Suburban Sprawl, Body Sprawl

Are Land-Use Patterns Driven by Choice or by the Market?


Suburban Sprawl, Body Sprawl

Are Land-Use Patterns Driven by Choice or by the Market?

URBAN VERSUS SUBURBAN. Congestion, noise, and crime versus open space, quiet, and safer neighborhoods. Such contrasts, along with the growth of high-speed, multilane highways, spawned a massive exodus of families out of U.S. cities and into suburban communities after World War II. More recently, the continuous growth of suburbs — what has come to be known as suburban sprawl — has created a backlash against suburbs, with a new movement of families back into urban cores.

Adherents on both sides of what has become a passionate debate cite quality-of-life issues. Those who favor urban cores often stress the vitality and cultural diversity, while those who favor suburbs often stress the better environment for raising children.

Meanwhile, there is a growing body of research, including a series of studies from the RAND Center for Population Health and Health Disparities, on how “built space” affects our health. One of the pioneers in the field is Lawrence D. Frank, associate professor of community and regional planning at the University of British Columbia. In a visit to the RAND Corporation, he presented results from his latest studies, in which he highlighted not just the link between built space and obesity but also the larger questions about common patterns of land use.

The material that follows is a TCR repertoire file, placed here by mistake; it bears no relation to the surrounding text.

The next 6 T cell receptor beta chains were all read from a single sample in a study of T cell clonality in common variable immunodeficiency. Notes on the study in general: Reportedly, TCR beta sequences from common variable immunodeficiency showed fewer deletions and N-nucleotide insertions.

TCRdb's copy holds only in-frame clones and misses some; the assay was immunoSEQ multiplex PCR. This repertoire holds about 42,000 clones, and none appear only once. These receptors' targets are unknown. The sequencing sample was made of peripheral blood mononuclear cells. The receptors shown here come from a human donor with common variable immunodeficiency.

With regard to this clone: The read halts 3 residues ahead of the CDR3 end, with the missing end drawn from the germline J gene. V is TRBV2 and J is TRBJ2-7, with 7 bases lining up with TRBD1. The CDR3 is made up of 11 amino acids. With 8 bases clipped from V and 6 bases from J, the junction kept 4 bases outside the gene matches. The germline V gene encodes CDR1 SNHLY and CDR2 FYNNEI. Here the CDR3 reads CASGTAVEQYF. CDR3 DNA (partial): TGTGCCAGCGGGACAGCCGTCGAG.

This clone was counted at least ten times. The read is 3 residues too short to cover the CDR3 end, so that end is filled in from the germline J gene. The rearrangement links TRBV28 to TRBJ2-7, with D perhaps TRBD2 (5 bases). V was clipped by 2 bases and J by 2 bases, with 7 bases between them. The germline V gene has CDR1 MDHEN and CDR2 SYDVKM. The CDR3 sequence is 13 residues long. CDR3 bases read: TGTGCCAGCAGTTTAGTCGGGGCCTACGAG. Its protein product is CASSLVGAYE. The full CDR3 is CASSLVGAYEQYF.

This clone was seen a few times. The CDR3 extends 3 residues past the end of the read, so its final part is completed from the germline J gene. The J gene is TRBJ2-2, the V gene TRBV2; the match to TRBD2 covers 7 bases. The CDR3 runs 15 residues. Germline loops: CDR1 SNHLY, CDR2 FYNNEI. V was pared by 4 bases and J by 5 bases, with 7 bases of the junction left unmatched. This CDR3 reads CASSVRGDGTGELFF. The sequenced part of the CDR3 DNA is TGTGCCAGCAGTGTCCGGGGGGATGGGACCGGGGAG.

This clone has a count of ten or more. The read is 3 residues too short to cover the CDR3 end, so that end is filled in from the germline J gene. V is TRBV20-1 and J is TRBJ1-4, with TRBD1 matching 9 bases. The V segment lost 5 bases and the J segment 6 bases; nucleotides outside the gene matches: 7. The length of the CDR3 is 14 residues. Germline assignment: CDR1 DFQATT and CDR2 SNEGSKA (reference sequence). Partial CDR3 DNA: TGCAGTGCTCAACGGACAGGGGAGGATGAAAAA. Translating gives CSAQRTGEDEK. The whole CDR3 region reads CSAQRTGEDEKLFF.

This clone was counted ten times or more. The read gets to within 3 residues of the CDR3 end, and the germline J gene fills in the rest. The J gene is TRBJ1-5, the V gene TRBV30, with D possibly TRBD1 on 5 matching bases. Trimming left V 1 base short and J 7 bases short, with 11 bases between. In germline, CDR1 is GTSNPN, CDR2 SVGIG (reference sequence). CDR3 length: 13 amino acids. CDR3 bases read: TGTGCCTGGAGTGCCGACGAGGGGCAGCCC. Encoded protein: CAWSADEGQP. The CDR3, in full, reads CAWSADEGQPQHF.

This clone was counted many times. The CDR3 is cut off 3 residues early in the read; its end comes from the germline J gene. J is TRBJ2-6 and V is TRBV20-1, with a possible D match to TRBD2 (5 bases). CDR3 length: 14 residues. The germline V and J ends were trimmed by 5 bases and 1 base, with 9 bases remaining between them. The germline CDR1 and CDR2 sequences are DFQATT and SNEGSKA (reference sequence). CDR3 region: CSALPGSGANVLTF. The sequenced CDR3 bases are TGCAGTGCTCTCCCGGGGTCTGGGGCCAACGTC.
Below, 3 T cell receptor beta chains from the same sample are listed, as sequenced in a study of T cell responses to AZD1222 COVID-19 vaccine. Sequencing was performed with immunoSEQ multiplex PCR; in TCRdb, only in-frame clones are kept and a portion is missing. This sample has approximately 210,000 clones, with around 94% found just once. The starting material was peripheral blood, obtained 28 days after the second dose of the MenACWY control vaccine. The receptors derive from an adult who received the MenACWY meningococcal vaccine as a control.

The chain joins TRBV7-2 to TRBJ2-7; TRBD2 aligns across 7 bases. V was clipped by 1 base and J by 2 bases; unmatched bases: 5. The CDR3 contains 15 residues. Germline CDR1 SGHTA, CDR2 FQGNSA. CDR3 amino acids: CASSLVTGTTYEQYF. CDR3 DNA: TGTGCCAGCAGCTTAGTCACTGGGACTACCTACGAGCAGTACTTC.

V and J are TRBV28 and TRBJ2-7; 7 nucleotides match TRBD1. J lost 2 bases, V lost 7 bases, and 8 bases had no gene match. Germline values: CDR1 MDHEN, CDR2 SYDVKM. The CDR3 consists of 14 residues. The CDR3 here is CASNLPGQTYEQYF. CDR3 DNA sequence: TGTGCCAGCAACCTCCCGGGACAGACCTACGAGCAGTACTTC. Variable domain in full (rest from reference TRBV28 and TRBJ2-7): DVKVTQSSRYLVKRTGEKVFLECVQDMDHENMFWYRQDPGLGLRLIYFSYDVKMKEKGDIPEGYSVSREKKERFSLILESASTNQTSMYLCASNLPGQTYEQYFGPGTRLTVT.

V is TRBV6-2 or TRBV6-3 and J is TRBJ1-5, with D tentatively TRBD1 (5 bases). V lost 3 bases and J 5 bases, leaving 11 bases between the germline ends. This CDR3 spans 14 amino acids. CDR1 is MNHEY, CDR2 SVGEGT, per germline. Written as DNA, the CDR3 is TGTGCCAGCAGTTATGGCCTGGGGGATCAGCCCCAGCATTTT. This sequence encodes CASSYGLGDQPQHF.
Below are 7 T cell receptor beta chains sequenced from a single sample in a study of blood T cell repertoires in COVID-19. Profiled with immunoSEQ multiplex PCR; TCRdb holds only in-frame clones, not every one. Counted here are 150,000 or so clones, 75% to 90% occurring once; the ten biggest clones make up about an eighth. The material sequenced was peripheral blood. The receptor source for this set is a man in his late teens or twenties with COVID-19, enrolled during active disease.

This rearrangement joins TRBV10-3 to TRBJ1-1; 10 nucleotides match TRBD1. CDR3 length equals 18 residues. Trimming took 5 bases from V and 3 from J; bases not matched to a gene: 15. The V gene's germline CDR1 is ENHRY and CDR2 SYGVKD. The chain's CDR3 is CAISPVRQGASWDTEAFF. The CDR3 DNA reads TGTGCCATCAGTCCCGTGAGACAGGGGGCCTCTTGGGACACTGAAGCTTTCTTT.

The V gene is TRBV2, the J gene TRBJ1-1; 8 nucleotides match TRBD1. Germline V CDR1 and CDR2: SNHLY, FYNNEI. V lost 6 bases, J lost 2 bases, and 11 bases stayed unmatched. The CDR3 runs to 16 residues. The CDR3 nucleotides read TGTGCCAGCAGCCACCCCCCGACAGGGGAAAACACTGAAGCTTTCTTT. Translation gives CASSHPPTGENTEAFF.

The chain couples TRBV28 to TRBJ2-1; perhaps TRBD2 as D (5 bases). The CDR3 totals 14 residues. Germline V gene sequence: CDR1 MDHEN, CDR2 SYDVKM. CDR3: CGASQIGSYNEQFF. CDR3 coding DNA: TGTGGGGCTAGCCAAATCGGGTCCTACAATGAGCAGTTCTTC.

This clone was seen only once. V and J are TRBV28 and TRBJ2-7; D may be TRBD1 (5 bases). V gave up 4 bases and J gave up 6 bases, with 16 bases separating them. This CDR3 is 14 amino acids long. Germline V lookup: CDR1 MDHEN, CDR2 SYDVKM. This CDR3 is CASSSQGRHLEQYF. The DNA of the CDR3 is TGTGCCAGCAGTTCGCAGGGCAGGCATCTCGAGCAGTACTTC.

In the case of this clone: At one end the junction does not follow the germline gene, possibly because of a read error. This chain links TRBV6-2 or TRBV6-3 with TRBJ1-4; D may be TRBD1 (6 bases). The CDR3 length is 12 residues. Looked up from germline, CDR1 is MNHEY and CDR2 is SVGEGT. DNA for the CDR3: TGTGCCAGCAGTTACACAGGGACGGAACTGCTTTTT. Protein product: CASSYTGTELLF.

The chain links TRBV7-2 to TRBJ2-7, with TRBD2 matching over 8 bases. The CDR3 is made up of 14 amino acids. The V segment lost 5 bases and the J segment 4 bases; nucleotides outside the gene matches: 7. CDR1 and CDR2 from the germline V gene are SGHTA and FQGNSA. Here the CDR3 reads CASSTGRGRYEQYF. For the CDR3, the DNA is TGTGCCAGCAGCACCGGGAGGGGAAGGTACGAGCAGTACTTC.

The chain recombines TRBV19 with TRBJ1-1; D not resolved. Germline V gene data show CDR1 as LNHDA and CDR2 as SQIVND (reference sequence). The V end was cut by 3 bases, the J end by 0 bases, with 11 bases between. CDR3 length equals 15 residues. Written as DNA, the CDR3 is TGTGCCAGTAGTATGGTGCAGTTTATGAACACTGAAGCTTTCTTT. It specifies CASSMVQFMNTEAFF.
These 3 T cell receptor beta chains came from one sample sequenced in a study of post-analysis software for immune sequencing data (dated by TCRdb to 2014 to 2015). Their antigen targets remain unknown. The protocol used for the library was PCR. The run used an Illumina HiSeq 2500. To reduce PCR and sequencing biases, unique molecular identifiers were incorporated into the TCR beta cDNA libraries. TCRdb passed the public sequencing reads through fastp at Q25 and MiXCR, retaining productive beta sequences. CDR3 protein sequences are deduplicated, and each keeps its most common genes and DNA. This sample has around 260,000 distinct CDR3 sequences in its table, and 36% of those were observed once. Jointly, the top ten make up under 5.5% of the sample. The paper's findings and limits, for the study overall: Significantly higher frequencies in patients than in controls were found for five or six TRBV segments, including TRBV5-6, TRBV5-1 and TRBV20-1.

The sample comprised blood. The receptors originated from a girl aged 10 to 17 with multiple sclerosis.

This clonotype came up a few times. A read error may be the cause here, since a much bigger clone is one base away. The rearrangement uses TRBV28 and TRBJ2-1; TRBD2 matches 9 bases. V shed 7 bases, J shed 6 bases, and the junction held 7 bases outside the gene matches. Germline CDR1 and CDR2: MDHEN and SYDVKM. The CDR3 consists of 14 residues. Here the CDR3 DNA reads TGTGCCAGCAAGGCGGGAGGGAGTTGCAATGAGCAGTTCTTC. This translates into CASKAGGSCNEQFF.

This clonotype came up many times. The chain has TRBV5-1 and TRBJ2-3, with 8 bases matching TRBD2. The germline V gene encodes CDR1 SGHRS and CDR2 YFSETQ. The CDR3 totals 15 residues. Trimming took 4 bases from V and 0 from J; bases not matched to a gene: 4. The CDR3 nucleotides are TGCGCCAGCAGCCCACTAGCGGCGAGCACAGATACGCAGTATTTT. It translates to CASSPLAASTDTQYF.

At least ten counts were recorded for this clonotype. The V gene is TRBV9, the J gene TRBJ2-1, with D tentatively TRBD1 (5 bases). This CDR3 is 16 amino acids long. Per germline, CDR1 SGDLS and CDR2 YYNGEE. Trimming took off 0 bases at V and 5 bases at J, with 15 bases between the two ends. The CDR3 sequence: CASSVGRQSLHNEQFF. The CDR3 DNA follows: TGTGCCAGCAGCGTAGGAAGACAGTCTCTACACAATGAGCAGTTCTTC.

You Can’t Walk There from Here

The key study by Frank focused on individuals living in Atlanta, Ga., which has some of the highest levels of suburban sprawl in the nation. Frank’s study sought to assess the links between where individuals live in Atlanta and the likelihood of their being obese. The study compared self-reported data on body mass index from about 11,000 individuals with objective assessments of the “urban forms” in which they lived.

In terms of urban form, Frank used parcel data to rate the level of land use mix, placing neighborhoods into quartiles based on the mixture of uses — or on “how evenly distributed the neighborhood is between residential, retail, employment, and institutional elements.” At issue is the interconnectivity of the neighborhoods and the access to such things as retail stores, workplaces, schools, and hospitals.

Higher mixed-use areas (more urban) enable people to walk to these locations, while lower mixed-use areas (more suburban) often require people to drive to them. The cul-de-sacs that are such a common feature in suburban developments pretty much force people to drive to “get there from here” (see the figure).

Getting from Point A to Point B Is Tougher Among Cul-de-Sacs Than on a Grid Pattern

Mixed Use, Clear-Cut Results

The results of the study were strikingly consistent. Controlling for age, income, and education, each quartile increase in mixed use was associated with a 12-percent reduction in the odds of being obese.

Results were the most striking for white males. After controlling for sociodemographic factors, the study showed that on average, a 5-foot, 10-inch white male who lived within the lowest quartile of mixed use (in a word, sprawl) weighed 190 pounds versus 180 pounds if he lived within the highest quartile of mixed use (a walkable environment).

Moreover, Frank found that every 30 minutes of driving per day translated into a 3-percent increase in the likelihood of being obese. In contrast, every additional kilometer walked per day translated into a nearly 5-percent reduction in the likelihood of being obese.